Start monitoring alfalfa fields soon | Business

Spring is coming and with the arrival of warmer temperatures, the number one enemy of the alfalfa producer, the alfalfa weevil.

Alfalfa weevil is almost always a first cut pest of alfalfa in our area, but how do you determine when they appear and if they are at levels that warrant treatment or harvesting?

University of Kentucky entomologist Dr. Ric Bessin recently shared the following information on alfalfa weevil detection and control.

The UK Ag Weather Center degree-day model for alfalfa weevil indicates that many counties in Kentucky will likely exceed 190 DD (used as a starting point to begin scouting) by the third week of March. Once temperature accumulations reach 190 DD, growers are advised to survey their alfalfa fields and begin counting alfalfa weevil larvae. So far, the degree-day accumulations for this year tend towards the average of the last 10 years.

Alfalfa weevil eggs laid in the fall are the first to hatch in the spring. These eggs hatch earlier than those laid in the spring, and 190 DD approaches the time when the first leaf feeding damage becomes noticeable. Extreme temperatures during the winter contribute to limiting the survival of alfalfa weevil eggs that were laid in the stems in the fall. Damage from young larvae will first show up as tiny pinholes in the leaves.

To locate the alfalfa weevil, use the stem sampling method. While walking in a “U” or “Z” in a field, collect 30 stalks of alfalfa. Carefully cut off the top of each stem in one hand and break it off the crown with your other hand; place the bud down in a plastic bucket. Make sure your samples are at least 20 feet from the edge of a field so that they are representative of the entire interior of a field. Knock the stems in groups of four or five stems at a time against the inside of the bucket to dislodge the larvae. Count the number of larvae. Measure the length of 10 stalks of alfalfa at random. If the stem height is two inches, more than 27 weevils warrant treatment. If the height of the stems is six inches, this threshold increases to 100 weevils. If the field is close to harvest, harvesting may be an alternative to spraying, but growers should monitor regrowth damage.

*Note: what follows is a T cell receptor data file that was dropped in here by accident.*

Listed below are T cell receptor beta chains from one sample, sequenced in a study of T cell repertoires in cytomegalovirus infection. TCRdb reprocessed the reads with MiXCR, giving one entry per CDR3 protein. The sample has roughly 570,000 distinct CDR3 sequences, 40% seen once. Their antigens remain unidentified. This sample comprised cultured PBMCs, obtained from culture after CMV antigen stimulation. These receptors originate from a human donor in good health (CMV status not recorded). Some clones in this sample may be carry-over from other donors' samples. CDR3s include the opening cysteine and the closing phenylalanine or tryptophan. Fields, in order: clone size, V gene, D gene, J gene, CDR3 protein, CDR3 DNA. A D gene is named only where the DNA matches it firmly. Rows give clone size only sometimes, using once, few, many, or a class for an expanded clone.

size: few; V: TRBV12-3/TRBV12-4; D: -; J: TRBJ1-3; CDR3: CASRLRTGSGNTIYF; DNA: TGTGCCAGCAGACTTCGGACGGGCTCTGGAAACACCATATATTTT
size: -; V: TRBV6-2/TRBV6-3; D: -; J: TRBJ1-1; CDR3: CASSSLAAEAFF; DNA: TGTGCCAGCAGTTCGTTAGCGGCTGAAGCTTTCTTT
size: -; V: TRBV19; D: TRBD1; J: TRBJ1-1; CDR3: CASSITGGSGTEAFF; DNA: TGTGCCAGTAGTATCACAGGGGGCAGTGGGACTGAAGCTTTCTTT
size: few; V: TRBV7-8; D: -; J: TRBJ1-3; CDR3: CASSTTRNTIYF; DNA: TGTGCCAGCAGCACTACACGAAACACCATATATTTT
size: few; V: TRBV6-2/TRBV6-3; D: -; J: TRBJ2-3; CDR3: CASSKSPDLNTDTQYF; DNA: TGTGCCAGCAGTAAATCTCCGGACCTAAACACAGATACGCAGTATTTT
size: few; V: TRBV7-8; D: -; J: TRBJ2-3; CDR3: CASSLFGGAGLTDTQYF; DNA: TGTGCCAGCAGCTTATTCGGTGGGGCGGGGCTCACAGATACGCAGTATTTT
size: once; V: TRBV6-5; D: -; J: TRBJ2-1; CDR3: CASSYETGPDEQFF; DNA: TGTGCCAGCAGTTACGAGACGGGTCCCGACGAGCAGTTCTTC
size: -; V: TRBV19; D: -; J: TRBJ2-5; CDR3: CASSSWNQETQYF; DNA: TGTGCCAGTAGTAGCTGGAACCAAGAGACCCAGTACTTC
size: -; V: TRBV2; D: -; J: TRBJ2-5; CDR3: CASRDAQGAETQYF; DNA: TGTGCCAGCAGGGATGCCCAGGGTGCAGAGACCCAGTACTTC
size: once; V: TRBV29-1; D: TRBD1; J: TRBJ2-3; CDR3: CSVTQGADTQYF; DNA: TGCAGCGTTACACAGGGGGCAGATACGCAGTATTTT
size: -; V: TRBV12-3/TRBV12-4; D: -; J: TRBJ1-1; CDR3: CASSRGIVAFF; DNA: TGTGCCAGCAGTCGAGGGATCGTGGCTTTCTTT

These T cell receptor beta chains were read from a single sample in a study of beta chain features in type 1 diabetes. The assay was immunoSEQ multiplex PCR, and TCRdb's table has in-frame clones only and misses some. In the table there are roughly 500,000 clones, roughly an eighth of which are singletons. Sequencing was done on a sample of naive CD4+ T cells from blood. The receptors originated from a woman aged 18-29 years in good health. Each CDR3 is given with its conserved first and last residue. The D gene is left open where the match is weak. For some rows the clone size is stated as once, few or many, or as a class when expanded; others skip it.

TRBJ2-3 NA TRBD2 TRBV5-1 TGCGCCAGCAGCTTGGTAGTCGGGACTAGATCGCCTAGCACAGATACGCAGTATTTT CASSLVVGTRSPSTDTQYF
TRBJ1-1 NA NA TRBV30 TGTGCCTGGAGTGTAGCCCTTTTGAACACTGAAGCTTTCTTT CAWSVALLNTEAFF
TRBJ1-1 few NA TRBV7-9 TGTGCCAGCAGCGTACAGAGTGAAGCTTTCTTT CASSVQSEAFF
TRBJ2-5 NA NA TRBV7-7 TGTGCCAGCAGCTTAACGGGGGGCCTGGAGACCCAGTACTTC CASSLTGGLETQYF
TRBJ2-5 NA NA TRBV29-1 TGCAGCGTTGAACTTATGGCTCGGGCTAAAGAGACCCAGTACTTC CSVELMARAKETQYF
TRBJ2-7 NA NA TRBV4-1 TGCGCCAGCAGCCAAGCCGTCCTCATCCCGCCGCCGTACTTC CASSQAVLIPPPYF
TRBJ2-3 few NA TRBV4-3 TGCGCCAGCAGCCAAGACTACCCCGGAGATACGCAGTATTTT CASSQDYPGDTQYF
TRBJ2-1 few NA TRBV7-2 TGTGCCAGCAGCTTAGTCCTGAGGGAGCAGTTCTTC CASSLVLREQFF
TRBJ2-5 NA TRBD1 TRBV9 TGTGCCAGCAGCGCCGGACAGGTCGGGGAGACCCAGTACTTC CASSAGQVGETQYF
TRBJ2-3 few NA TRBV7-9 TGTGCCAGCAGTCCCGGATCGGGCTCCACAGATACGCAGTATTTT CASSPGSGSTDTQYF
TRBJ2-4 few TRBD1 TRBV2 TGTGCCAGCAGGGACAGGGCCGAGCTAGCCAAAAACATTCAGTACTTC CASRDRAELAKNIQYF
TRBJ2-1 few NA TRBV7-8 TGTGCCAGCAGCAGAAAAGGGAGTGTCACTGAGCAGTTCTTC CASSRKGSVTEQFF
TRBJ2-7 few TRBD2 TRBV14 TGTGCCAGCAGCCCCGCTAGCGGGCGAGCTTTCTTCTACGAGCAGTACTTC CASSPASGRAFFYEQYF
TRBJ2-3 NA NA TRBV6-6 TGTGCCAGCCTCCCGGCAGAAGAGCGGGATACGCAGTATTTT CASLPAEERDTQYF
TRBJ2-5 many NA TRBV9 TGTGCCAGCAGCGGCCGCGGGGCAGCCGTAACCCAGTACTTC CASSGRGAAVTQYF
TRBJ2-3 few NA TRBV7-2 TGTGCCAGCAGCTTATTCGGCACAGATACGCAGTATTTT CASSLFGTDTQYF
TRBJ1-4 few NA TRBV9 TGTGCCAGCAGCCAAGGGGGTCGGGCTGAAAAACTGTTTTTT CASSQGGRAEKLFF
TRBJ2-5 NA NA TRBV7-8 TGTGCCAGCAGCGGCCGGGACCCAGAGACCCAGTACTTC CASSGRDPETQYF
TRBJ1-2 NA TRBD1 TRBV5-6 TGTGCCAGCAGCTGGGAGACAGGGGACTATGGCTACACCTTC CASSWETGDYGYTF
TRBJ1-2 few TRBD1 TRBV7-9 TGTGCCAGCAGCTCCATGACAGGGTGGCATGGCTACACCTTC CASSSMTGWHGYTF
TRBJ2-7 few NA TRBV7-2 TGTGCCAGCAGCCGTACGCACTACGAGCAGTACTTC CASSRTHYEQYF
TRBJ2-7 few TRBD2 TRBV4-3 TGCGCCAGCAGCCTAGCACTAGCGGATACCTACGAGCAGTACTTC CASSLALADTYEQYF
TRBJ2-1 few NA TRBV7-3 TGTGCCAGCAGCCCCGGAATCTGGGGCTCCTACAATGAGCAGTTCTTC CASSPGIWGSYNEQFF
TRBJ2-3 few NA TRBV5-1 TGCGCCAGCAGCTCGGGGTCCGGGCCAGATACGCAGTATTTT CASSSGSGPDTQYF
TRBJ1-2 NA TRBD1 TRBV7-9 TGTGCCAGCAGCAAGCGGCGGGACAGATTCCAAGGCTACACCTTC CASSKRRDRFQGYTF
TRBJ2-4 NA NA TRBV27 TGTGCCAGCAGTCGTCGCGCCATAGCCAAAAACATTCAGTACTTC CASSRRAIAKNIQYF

If the field warrants treatment, apply a long residual insecticide that is labeled to control alfalfa weevil in alfalfa.

Also keep in mind that insecticide resistance has been a problem in some areas. The best strategy for managing resistance is to use an insecticide only when needed and to alternate modes of action each year. For many other pests, you would rotate insecticides more often, but the alfalfa weevil only has one generation per year.

To alternate modes of action, select insecticides that have a different IRAC group number on the label.

For more information on alfalfa weevil scouting and control, contact the Hardin County Extension Office at 270-765-4121.

Matt Adams is a Hardin County Agriculture and Natural Resources Extension Officer. He can be reached at 270-765-4121 or [email protected]

Matt Adams is a Hardin County Agriculture and Natural Resources Extension Officer. He can be reached at 270-765-4121 or [email protected]